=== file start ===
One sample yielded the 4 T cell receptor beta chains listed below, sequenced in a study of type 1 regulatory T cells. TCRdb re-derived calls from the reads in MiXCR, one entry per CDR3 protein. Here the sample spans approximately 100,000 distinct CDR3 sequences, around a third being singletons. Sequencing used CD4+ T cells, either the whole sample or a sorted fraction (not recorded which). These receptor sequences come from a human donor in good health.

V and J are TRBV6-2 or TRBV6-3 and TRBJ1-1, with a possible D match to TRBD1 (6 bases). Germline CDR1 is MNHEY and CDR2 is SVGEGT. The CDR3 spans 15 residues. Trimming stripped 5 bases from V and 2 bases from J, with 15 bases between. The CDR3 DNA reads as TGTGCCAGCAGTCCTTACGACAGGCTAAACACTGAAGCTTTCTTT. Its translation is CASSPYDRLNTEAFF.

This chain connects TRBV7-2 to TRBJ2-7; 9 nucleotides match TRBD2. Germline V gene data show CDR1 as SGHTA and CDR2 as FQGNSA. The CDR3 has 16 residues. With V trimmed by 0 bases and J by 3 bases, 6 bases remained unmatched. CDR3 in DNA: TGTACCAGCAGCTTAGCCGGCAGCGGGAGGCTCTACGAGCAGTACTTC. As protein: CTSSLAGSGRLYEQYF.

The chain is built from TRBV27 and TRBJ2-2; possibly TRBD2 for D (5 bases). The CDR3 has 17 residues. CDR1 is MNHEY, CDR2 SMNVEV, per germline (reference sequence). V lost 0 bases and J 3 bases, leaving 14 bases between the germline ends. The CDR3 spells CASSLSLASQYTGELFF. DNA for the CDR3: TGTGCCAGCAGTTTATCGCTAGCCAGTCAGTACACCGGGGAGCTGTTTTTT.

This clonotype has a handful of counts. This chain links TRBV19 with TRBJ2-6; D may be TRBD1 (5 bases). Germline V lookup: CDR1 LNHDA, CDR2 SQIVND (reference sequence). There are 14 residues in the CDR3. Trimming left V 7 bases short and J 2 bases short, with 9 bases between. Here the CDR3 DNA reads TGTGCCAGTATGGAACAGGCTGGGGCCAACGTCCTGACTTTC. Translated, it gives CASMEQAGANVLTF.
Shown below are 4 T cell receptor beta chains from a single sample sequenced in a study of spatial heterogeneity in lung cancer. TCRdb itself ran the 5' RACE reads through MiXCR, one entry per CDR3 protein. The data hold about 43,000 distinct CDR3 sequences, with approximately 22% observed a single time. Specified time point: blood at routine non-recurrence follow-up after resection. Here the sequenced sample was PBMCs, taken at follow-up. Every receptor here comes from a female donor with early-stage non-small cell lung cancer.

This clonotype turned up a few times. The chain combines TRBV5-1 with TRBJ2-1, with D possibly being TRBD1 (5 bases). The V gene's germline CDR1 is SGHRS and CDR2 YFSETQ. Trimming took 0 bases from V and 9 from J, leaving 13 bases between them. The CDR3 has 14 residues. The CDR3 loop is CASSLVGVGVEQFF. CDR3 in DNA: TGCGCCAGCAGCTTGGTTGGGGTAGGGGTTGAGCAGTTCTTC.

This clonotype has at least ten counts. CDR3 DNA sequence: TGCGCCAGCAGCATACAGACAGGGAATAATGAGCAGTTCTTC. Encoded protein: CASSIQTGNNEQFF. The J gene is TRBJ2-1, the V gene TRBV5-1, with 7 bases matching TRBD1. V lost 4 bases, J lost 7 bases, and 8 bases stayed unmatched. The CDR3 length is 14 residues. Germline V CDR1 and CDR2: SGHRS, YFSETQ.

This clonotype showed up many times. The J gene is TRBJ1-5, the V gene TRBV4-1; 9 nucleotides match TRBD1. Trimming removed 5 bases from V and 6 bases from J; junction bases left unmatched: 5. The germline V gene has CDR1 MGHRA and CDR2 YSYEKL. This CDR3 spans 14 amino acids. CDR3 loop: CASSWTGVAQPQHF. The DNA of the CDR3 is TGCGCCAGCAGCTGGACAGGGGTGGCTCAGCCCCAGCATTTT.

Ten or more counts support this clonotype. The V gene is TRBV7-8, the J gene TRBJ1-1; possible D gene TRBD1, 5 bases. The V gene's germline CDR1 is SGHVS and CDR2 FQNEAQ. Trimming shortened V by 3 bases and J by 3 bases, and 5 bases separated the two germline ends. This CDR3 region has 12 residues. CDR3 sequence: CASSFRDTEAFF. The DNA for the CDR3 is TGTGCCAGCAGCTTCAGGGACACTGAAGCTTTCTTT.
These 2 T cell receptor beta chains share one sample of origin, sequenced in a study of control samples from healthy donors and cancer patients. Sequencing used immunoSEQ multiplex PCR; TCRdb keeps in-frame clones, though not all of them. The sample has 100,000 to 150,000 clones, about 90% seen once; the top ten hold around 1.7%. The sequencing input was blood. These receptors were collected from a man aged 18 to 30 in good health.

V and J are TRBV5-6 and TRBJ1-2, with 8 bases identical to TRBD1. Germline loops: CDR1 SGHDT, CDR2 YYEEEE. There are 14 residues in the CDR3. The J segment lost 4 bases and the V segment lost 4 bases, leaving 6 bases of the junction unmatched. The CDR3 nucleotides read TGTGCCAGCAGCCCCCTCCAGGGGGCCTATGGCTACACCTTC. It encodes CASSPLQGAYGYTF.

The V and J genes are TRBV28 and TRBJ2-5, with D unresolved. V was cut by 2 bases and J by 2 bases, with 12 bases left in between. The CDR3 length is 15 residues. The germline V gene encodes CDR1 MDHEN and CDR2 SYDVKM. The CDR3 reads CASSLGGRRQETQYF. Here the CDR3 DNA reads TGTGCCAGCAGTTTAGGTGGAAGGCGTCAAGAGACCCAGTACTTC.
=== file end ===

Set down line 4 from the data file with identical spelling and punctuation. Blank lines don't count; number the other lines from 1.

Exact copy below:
The chain is built from TRBV27 and TRBJ2-2; possibly TRBD2 for D (5 bases). The CDR3 has 17 residues. CDR1 is MNHEY, CDR2 SMNVEV, per germline (reference sequence). V lost 0 bases and J 3 bases, leaving 14 bases between the germline ends. The CDR3 spells CASSLSLASQYTGELFF. DNA for the CDR3: TGTGCCAGCAGTTTATCGCTAGCCAGTCAGTACACCGGGGAGCTGTTTTTT.